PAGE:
published Sept. 1, 2020, 4:04 a.m. by mariamagboola
A Court declares 23 year co-habitation of a couple as no marriage
A father of five was who had approached an upper area court in Jos for the dissolution of his marriage was held spell bond when the judge declared that his 23 year old union with his so called wife was no marriage and therefore, there was nothing to dissolve.
Ademola Azeez had approached Upper Area Court in Jos that he wanted his marriage to Elizabeth which he said was conceived under Edo/Yoruba traditions and customs dissolved. The union had produced three boys and two girls.
He had prayed the court to grant him the custody of the children.
According to the plaintiff, he has not enjoyed a proper marriage in the last 15 years; accusing his wife of infidelity, outward disrespect to him and often keeping late nights.
He said ‘some people usually drop her at home between 10pm and 11pm’ and she was always cooking his meals late. He also faulted the way she was raising their children; alleging that his insistence that his wife should stop moving with her sister and cousin who were giving her bad advice fell on deaf ears.
Giving the preambles on which he based his judgment of no marriage, the sole judge V. S Garba said Ademola’s claim that he married her under Edo /Yoruba customs and traditions and that he paid N1, 500, as bride price including giving cartons of beer and twelve wrappers to her late father was contradicted by the respondent and the prosecution witness in the case.
The witness, Ogbon Dan Odunse who is an uncle to the wife said no marriage was contracted between them; explaining that the couple did not receive blessings from the bride’s family and were just cohabiting.
He said the respondent is not Edo as claimed by the husband but from Akwa Ibom state explaining that she was staying with a custom officer in Jos before she ran away with plaintiff and got pregnant for him. He never paid any bride price on her.
In 1999, when the respondent’s father died and the two of them came for the burial, the plaintiff said he was not prepared for the marriage rite and promised to come back later for it but he never did. And in 2015 when her mother died, it was only the wife that came for burial and the husband sent message that he had already filed for a divorce.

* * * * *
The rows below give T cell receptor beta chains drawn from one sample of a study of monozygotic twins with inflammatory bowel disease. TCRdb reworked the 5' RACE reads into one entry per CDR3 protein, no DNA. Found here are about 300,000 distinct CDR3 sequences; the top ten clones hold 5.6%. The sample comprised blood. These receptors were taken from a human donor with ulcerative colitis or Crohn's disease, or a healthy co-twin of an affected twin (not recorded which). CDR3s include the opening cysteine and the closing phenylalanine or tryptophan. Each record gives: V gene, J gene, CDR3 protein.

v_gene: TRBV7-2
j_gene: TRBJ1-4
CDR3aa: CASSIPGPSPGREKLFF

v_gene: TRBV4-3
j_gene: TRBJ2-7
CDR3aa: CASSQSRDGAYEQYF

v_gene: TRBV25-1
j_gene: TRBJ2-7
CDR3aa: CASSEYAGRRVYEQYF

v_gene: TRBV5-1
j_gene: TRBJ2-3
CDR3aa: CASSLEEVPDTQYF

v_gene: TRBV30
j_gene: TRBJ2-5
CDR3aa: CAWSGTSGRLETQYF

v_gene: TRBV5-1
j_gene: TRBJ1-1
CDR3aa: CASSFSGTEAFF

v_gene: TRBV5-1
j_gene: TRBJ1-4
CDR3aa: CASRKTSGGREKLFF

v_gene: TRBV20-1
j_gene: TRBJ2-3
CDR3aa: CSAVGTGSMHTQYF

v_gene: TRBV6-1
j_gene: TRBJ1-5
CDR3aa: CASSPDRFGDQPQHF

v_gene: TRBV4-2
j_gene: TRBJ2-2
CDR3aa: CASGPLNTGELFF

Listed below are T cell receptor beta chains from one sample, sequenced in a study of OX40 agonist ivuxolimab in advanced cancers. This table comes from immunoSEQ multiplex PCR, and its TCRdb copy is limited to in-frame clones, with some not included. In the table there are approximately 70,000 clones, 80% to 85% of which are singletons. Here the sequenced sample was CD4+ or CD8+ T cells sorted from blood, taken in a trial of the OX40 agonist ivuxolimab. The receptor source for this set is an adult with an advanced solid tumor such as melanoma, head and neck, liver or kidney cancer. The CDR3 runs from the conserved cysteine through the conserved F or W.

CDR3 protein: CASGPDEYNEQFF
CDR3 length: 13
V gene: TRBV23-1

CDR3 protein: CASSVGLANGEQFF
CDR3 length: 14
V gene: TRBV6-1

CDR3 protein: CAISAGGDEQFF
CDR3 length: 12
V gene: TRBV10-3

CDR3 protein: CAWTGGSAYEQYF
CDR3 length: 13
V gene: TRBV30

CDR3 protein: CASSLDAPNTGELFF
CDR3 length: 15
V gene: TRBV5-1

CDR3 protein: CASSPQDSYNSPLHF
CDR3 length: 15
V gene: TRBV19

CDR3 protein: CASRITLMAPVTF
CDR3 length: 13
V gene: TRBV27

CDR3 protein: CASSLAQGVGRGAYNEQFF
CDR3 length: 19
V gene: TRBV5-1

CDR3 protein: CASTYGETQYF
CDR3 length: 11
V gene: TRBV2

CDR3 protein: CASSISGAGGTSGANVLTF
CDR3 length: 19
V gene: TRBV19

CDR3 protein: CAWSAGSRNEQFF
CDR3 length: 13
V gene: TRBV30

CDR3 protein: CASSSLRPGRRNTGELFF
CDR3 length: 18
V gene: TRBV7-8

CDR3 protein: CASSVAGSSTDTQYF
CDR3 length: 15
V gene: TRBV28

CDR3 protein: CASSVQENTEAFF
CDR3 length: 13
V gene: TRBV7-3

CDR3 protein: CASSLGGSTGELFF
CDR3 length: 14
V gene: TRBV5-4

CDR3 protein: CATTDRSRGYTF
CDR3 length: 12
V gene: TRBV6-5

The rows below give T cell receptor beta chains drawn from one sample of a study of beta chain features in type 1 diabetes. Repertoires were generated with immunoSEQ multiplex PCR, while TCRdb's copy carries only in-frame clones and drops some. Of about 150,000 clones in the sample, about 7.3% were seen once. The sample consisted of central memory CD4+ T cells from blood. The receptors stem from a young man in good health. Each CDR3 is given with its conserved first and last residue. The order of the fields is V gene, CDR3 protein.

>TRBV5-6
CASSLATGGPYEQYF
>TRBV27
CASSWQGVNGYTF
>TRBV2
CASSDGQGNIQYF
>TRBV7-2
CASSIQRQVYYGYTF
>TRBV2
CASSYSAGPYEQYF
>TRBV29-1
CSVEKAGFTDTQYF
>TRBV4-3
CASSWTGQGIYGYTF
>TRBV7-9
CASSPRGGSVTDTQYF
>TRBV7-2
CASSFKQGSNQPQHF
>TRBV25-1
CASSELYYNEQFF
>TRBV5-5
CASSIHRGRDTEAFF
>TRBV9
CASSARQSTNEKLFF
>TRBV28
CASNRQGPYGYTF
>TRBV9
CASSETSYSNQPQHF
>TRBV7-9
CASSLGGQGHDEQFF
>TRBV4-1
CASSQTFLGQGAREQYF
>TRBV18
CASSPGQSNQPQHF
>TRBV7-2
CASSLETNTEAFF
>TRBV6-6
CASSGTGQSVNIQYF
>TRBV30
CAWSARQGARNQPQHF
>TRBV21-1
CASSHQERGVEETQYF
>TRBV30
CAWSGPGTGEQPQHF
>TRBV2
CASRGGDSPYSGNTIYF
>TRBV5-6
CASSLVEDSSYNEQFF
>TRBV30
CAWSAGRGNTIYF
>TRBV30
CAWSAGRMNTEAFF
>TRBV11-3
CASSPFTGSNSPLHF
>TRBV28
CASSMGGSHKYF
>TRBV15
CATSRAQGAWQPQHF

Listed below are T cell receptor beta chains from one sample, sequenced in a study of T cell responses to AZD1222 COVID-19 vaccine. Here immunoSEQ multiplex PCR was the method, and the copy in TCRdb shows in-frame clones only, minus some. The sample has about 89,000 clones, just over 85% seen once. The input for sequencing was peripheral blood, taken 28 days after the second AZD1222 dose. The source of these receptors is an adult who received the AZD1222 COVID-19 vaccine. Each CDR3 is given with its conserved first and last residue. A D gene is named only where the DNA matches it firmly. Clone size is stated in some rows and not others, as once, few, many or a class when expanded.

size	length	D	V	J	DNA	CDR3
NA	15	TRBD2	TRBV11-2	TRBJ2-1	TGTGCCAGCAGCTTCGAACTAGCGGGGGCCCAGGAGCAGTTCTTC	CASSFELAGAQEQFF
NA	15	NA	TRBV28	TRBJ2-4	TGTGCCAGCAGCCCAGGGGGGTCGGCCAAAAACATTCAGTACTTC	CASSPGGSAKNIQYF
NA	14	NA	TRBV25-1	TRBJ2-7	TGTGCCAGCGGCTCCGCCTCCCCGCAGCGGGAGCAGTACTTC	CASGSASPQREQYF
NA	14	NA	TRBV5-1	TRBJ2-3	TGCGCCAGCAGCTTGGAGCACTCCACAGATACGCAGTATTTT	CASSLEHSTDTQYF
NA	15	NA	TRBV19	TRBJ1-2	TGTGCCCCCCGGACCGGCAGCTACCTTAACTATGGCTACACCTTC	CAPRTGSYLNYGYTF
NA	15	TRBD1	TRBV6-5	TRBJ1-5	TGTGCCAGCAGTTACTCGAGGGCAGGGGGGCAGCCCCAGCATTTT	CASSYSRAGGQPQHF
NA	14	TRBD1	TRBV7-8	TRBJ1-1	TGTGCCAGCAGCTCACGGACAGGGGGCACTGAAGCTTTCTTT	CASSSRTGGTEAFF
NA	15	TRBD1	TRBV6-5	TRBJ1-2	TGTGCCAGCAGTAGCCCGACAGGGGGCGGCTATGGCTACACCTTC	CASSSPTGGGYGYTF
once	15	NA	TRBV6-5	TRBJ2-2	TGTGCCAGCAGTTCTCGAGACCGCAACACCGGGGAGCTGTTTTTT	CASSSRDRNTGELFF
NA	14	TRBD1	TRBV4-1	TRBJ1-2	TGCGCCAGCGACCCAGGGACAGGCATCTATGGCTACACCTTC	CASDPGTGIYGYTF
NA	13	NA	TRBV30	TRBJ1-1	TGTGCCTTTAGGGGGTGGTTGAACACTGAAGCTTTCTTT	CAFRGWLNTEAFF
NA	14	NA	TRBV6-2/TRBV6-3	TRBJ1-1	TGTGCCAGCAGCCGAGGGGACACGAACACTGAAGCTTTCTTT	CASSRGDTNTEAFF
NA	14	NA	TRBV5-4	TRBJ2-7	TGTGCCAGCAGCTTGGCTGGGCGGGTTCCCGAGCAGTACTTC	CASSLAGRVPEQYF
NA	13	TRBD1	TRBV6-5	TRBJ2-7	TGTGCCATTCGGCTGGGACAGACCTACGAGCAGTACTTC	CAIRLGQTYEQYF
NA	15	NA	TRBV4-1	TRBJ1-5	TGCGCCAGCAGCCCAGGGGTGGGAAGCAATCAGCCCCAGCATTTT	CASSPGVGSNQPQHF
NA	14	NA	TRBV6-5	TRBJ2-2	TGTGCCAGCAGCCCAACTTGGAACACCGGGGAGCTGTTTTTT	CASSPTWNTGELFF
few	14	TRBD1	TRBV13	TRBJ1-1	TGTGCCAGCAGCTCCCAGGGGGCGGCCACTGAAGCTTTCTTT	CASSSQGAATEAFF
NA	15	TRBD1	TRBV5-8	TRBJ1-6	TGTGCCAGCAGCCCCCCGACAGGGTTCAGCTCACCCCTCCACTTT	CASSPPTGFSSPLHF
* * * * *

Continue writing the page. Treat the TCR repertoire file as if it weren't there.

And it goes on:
The second prosecution witness was the first daughter of the couple confirmed that their mother was always coming late but that the man that was always dropping her at night has been responsible for the payment of her school fees and that of her other siblings.
In her defense, the respondent insisted that she has been carrying out her duty diligently as a wife but that her husband has not been havoing any intimacy with her for a long time.
The judge explained that before the marriage which the plaintiff is seeking its termination could be dissolved; the court must first establish if there was a valid marriage between the couple. He said even though they have been together for 23 years and it was incumbent on the plaintiff to prove there was marriage between them.
The judge pointed out that a letter submitted by the respondent’s family, Nto Okoro Family Union, (NOFAU) Ikot Inyang Ikot Ekpene to the court also claimed that there was no marriage between them. He said though the petitioner claimed that he paid a bride price on her, the uncle had debunked this and he believes that in any traditional marriage in Nigeria as a whole, an uncle always play prominent role.
He said the petitioner has failed to mention how the customary marriage was performed and what role
his wife’s parents and even his own parents from Yoruba land played in consummating the marriage rite.
He said the testimony of PW1 regarding the state of origin of the respondent cast doubt to the claim that there was any marriage between the two of them.
The judge therefore asked ‘how can a court dissolve a marriage that never existed?
On the second prayer that he should have the custody of the children, the judge said it is obvious that the court cannot say anything about that, under the present circumstance.
He therefore dismissed the case saying there is no case because there was no marriage; He said the plaintiff has the right to appeal.